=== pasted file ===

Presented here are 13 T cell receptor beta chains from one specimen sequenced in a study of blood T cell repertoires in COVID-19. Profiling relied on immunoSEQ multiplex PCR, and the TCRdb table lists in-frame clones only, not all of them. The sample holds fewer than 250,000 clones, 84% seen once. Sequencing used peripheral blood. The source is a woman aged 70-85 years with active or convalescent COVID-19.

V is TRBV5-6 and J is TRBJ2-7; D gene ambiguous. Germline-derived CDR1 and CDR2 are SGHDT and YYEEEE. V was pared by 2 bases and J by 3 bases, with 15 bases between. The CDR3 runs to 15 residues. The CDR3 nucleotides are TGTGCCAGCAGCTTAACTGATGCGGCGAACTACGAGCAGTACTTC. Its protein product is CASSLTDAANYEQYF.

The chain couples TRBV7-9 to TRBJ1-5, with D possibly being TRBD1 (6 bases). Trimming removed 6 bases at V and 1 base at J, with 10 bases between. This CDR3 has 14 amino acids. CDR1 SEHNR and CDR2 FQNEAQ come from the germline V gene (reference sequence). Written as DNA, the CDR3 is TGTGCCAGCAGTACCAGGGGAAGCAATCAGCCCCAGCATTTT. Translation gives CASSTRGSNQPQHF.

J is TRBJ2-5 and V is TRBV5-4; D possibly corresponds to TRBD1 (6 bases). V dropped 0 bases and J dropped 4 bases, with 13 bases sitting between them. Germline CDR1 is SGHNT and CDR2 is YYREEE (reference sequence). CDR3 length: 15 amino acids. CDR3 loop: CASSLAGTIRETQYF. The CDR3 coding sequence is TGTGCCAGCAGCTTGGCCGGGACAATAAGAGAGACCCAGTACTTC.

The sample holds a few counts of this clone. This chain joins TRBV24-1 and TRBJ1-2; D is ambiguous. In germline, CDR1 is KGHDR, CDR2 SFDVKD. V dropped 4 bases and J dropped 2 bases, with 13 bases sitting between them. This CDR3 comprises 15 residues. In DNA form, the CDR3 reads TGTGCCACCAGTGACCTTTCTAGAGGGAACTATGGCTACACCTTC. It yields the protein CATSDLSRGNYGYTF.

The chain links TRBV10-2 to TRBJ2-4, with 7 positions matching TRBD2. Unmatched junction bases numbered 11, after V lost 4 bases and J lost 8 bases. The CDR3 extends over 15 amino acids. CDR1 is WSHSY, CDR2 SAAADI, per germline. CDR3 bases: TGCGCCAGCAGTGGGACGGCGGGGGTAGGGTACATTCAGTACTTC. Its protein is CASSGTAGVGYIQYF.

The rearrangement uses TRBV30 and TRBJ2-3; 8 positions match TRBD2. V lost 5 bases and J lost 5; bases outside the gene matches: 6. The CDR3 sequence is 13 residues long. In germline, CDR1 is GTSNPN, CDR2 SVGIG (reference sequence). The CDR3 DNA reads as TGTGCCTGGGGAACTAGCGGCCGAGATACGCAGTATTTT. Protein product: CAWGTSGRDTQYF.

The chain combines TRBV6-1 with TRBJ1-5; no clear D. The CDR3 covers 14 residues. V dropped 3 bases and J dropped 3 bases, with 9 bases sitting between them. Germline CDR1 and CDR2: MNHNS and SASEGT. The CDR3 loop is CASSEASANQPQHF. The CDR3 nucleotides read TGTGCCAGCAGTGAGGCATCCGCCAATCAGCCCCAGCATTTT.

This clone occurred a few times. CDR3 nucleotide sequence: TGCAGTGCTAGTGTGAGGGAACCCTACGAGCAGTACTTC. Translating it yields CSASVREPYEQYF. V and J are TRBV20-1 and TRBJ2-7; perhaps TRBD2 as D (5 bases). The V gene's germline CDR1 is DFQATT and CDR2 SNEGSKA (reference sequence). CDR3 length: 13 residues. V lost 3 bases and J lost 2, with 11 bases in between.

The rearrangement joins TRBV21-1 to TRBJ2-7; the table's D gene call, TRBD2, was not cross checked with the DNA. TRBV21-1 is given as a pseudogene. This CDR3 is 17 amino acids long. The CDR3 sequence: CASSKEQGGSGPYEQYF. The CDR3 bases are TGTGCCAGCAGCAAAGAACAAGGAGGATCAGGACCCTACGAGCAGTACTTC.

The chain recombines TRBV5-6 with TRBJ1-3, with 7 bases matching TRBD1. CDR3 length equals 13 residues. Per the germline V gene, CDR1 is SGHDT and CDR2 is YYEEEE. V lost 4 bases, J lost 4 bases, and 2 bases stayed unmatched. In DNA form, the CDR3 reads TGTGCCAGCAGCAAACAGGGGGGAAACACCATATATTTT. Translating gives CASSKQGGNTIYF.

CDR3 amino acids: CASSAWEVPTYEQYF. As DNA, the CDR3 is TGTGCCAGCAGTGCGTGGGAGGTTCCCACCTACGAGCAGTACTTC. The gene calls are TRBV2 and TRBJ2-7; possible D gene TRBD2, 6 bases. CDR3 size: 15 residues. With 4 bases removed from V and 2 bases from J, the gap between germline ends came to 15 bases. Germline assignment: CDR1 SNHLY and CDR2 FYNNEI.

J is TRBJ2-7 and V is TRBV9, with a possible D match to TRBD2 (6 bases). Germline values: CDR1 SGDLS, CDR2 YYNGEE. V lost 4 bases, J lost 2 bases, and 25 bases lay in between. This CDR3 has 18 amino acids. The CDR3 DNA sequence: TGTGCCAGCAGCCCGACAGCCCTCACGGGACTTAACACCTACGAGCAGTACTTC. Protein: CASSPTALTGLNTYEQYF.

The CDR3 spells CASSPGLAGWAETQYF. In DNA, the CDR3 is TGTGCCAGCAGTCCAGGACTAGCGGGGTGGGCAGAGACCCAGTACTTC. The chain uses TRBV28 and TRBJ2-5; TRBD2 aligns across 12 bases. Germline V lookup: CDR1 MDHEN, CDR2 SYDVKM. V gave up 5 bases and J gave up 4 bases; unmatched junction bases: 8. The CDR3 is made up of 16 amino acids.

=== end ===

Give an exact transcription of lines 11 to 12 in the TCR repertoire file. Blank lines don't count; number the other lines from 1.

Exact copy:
The chain recombines TRBV5-6 with TRBJ1-3, with 7 bases matching TRBD1. CDR3 length equals 13 residues. Per the germline V gene, CDR1 is SGHDT and CDR2 is YYEEEE. V lost 4 bases, J lost 4 bases, and 2 bases stayed unmatched. In DNA form, the CDR3 reads TGTGCCAGCAGCAAACAGGGGGGAAACACCATATATTTT. Translating gives CASSKQGGNTIYF.

CDR3 amino acids: CASSAWEVPTYEQYF. As DNA, the CDR3 is TGTGCCAGCAGTGCGTGGGAGGTTCCCACCTACGAGCAGTACTTC. The gene calls are TRBV2 and TRBJ2-7; possible D gene TRBD2, 6 bases. CDR3 size: 15 residues. With 4 bases removed from V and 2 bases from J, the gap between germline ends came to 15 bases. Germline assignment: CDR1 SNHLY and CDR2 FYNNEI.